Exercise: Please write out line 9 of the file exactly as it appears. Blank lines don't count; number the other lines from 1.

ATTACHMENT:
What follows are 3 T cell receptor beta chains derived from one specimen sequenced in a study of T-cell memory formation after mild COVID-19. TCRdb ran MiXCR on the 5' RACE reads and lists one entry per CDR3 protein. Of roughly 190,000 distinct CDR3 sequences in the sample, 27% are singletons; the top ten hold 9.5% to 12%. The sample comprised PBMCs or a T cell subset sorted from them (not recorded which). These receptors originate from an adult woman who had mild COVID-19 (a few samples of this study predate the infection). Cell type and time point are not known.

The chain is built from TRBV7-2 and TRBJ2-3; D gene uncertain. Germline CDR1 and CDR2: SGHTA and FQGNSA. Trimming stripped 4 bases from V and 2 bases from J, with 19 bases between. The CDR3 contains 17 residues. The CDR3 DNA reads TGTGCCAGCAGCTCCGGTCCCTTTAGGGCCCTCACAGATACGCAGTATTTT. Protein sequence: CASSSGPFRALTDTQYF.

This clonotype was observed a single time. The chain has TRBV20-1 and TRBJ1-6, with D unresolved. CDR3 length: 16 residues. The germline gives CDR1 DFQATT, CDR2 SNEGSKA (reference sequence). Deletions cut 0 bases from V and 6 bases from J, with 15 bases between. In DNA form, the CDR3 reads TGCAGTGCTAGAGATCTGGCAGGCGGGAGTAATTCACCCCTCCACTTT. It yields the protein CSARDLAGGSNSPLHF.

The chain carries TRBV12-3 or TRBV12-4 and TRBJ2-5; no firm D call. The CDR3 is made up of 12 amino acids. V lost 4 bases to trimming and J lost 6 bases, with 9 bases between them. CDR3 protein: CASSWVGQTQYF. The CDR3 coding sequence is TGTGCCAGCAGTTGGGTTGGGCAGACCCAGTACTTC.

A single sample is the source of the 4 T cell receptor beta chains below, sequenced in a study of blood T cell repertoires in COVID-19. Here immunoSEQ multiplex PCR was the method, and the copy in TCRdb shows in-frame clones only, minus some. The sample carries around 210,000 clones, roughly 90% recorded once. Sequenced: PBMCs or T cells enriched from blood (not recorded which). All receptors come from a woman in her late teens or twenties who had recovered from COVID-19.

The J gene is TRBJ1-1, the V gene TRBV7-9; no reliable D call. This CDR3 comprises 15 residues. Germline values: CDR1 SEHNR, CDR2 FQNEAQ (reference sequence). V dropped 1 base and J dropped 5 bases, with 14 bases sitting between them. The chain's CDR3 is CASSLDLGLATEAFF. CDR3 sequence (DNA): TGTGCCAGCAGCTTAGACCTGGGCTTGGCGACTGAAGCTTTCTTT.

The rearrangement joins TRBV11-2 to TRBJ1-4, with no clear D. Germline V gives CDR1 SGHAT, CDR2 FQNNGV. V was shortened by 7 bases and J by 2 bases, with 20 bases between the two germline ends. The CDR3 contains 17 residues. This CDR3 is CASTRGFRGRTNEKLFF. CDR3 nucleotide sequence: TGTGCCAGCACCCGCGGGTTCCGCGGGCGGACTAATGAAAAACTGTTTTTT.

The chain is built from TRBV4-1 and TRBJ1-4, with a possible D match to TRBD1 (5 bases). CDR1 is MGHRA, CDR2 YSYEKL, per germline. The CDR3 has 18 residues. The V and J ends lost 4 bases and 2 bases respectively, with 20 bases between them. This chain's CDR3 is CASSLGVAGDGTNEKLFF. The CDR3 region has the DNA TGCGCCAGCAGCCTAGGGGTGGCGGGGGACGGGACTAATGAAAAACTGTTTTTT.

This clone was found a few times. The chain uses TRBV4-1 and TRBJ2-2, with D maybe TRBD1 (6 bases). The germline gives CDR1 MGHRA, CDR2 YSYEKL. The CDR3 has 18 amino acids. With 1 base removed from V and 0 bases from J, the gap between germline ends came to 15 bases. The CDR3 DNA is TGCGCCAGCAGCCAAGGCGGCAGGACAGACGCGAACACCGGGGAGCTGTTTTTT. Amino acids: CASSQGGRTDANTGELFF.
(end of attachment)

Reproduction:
This clone was found a few times. The chain uses TRBV4-1 and TRBJ2-2, with D maybe TRBD1 (6 bases). The germline gives CDR1 MGHRA, CDR2 YSYEKL. The CDR3 has 18 amino acids. With 1 base removed from V and 0 bases from J, the gap between germline ends came to 15 bases. The CDR3 DNA is TGCGCCAGCAGCCAAGGCGGCAGGACAGACGCGAACACCGGGGAGCTGTTTTTT. Amino acids: CASSQGGRTDANTGELFF.